“When I speak my own language, I am free. When I hear someone else speaking Rohingya, I feel like I am home.” —Rohingya refugee, via Translators Without Borders.The relationship between language, freedom, and home, is an especially poignant one for the Rohingya, who until 2016 were an ethnic Muslim minority in Myanmar numbering roughly one million.
The Rohingya have their own culture, language and script. In the past, Rohingya has been written in the Latin, Arabic, Urdu and Burmese scripts, but in the 1980s, looking to creating a unique script that was their own and reflected their own culture, the Rohingya Language Committee completed that task under the guidance of Maulana Mohammed Hanif — hence the name “Hanifi.” Its Arabic flavor reflects the Rohingya religion and history — they say they are descendants of Arab traders and other groups who have been in the region for generations — and religion.
But the government of Myanmar, a predominantly Buddhist country, refused to grant the Rohingya citizenship, and as a result most of the group’s members have no legal documentation, effectively making them stateless. Myanmar’s 1948 citizenship law was already exclusionary, and the military junta, which seized power in 1962, introduced another law twenty years later that stripped the Rohingya of access to full citizenship. They were even excluded from the 2014 census, the government refusing to recognise them as a people and claiming they were illegal immigrants from Bangladesh.
Starting in late 2016, Myanmar’s armed forces and police started a major assault on Rohingya people in Rakhine State in the country’s northwestern region. Investigations by the United Nations found evidence the Burmese military had committed wide-scale human rights violations, including extrajudicial killings, gang rapes, arson and infanticide. The United Nations described the military offensive in Rakhine, which provoked the exodus, as a “textbook example of ethnic cleansing.”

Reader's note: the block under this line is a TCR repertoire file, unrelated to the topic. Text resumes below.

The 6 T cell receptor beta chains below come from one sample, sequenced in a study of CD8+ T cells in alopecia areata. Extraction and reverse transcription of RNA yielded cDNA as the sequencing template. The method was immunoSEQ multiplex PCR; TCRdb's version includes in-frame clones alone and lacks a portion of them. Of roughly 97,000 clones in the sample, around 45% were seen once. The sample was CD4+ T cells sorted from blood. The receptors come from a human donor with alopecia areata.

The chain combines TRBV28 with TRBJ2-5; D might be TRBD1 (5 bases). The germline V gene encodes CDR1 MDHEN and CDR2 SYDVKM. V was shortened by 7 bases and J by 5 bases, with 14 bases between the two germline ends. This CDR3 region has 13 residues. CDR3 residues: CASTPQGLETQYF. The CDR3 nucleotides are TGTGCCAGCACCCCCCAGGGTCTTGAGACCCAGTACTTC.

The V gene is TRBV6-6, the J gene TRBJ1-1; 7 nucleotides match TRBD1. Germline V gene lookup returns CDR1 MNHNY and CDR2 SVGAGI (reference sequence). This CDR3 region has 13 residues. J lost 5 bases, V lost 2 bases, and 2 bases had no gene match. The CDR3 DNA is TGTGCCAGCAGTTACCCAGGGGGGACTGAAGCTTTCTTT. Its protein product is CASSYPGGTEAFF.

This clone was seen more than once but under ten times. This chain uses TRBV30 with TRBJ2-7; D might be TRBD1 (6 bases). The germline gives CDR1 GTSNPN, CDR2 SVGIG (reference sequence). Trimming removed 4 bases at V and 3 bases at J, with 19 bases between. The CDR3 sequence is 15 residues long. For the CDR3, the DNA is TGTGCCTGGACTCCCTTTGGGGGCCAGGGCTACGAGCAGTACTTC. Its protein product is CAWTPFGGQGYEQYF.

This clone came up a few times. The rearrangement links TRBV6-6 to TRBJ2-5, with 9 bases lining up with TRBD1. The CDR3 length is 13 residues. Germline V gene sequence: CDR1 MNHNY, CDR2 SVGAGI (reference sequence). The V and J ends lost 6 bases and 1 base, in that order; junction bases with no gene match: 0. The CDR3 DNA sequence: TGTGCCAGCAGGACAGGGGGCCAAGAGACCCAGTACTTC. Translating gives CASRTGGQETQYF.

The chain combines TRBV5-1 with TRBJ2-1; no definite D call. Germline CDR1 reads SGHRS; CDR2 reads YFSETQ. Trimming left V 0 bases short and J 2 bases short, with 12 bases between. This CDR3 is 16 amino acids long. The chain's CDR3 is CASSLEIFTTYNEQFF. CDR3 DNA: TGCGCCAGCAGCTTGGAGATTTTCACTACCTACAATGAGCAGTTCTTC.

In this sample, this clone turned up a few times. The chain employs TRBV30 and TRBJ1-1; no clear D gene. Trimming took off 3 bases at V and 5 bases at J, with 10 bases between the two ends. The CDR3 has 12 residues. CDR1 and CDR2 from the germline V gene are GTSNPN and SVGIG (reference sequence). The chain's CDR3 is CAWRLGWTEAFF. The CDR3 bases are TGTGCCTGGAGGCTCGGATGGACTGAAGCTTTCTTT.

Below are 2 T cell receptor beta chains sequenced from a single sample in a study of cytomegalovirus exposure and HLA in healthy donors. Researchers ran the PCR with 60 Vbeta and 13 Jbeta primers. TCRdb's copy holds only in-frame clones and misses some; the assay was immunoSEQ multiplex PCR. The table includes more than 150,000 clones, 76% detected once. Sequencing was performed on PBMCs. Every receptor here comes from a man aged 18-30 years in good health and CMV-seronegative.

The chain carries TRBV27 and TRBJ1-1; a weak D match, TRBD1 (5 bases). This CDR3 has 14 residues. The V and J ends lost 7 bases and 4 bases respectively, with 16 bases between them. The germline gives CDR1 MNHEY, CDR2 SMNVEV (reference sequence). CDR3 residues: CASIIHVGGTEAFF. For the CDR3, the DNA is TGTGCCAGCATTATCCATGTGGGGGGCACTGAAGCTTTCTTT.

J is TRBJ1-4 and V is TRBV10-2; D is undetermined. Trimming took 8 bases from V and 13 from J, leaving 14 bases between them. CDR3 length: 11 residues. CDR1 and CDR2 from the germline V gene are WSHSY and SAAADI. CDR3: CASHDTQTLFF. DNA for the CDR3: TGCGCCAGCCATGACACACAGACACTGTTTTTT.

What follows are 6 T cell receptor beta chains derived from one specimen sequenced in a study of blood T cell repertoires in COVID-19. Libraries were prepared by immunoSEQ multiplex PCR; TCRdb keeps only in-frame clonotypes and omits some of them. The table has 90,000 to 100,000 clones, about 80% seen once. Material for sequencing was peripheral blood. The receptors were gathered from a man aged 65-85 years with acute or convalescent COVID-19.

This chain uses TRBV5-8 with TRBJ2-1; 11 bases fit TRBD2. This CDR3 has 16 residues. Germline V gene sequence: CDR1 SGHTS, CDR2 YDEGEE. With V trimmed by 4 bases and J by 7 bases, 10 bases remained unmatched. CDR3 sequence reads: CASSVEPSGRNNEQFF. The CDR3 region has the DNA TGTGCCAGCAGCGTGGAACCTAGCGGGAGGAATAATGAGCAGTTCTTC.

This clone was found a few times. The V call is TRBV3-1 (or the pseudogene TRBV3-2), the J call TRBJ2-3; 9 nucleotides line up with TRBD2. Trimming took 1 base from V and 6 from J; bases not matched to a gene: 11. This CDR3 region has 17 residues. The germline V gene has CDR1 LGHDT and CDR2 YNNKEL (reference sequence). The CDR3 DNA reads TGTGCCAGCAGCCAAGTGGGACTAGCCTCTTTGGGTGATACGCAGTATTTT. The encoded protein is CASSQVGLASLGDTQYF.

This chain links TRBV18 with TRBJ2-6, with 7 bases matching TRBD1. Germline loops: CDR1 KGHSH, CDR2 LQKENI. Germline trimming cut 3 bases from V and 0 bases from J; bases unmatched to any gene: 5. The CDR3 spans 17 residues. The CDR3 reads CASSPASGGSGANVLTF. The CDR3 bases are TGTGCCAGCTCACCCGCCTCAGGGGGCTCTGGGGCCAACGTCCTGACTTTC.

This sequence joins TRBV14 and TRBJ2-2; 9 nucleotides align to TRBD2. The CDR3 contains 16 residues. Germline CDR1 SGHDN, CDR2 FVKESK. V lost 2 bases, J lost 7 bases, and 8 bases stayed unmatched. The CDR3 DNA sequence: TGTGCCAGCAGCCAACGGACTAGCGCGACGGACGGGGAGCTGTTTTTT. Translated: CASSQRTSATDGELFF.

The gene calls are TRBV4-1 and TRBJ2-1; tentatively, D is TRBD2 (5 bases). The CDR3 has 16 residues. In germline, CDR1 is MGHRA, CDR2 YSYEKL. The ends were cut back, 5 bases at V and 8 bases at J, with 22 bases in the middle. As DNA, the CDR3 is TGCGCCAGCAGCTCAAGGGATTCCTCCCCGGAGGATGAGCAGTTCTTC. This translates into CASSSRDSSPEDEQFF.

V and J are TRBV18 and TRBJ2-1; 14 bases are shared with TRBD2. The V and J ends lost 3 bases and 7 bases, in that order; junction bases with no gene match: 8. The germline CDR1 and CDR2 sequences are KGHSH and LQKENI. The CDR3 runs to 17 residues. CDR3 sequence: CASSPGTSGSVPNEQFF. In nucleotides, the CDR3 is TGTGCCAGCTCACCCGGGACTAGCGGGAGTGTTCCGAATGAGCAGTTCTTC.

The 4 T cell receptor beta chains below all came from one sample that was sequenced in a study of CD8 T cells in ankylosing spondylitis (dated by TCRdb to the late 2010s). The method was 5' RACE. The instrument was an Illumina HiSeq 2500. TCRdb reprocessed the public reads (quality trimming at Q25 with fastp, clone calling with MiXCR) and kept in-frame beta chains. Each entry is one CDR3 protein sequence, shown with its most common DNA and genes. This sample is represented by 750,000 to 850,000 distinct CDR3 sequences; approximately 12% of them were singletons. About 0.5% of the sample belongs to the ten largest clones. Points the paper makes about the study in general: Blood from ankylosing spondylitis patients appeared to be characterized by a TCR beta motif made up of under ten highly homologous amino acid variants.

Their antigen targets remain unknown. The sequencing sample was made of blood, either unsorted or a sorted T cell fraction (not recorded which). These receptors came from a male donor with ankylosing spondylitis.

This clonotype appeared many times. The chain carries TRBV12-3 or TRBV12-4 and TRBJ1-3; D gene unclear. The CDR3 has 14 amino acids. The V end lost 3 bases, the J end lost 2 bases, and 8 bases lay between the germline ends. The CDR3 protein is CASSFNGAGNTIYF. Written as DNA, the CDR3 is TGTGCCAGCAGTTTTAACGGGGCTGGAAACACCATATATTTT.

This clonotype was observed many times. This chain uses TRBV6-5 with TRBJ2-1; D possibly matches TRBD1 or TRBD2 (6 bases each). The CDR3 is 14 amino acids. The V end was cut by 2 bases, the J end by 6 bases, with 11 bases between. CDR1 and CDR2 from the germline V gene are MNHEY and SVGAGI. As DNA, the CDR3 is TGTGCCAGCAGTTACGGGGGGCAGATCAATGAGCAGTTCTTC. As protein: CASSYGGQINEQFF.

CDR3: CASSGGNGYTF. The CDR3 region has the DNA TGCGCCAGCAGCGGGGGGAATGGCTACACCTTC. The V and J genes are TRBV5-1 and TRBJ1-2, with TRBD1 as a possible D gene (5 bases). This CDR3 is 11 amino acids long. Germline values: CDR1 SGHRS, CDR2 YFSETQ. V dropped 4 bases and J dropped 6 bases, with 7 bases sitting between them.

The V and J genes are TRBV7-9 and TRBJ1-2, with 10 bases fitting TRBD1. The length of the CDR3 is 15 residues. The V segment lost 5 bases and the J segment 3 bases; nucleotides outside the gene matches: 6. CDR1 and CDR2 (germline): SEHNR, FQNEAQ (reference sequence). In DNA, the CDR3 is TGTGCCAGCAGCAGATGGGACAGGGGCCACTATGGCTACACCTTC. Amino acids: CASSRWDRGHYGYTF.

Risking death by sea or on foot, some 700,000 Rohingya fled the destruction of their homes and persecution for neighbouring Bangladesh.
As with the Karen and Karenni people thirty years earlier, (see the Kayah Li profile) the surviving Rohingya found themselves in refugee camps, attempting to maintain a sense of dignity and community by preserving and teaching their language.
Mohammad Noor, creator of the Hanifi Rohingya font, reports that there are about 50 Rohingya community Schools in Bangladesh refugee camps teaching Rohingya Alphabet Hanifi script. “We are estimating over 25 thousand kids learning in these centres. In Malaysia and Saudi Arabia there about 2 thousand kids learning in different centres. We do also have a few centres in Burma. There are number of school syllabus, general books, magazines and many other types of content already developed and still developing more.”
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General Script, Language, and Culture Resources
- Rohingya Academy Online Program
- Article on Rohingya Struggle
- Rohingya Language Book A-Z
- The Rohingya Language Academy
- The Rohingya Language Academy (YouTube)
- Rohingya at Archive.org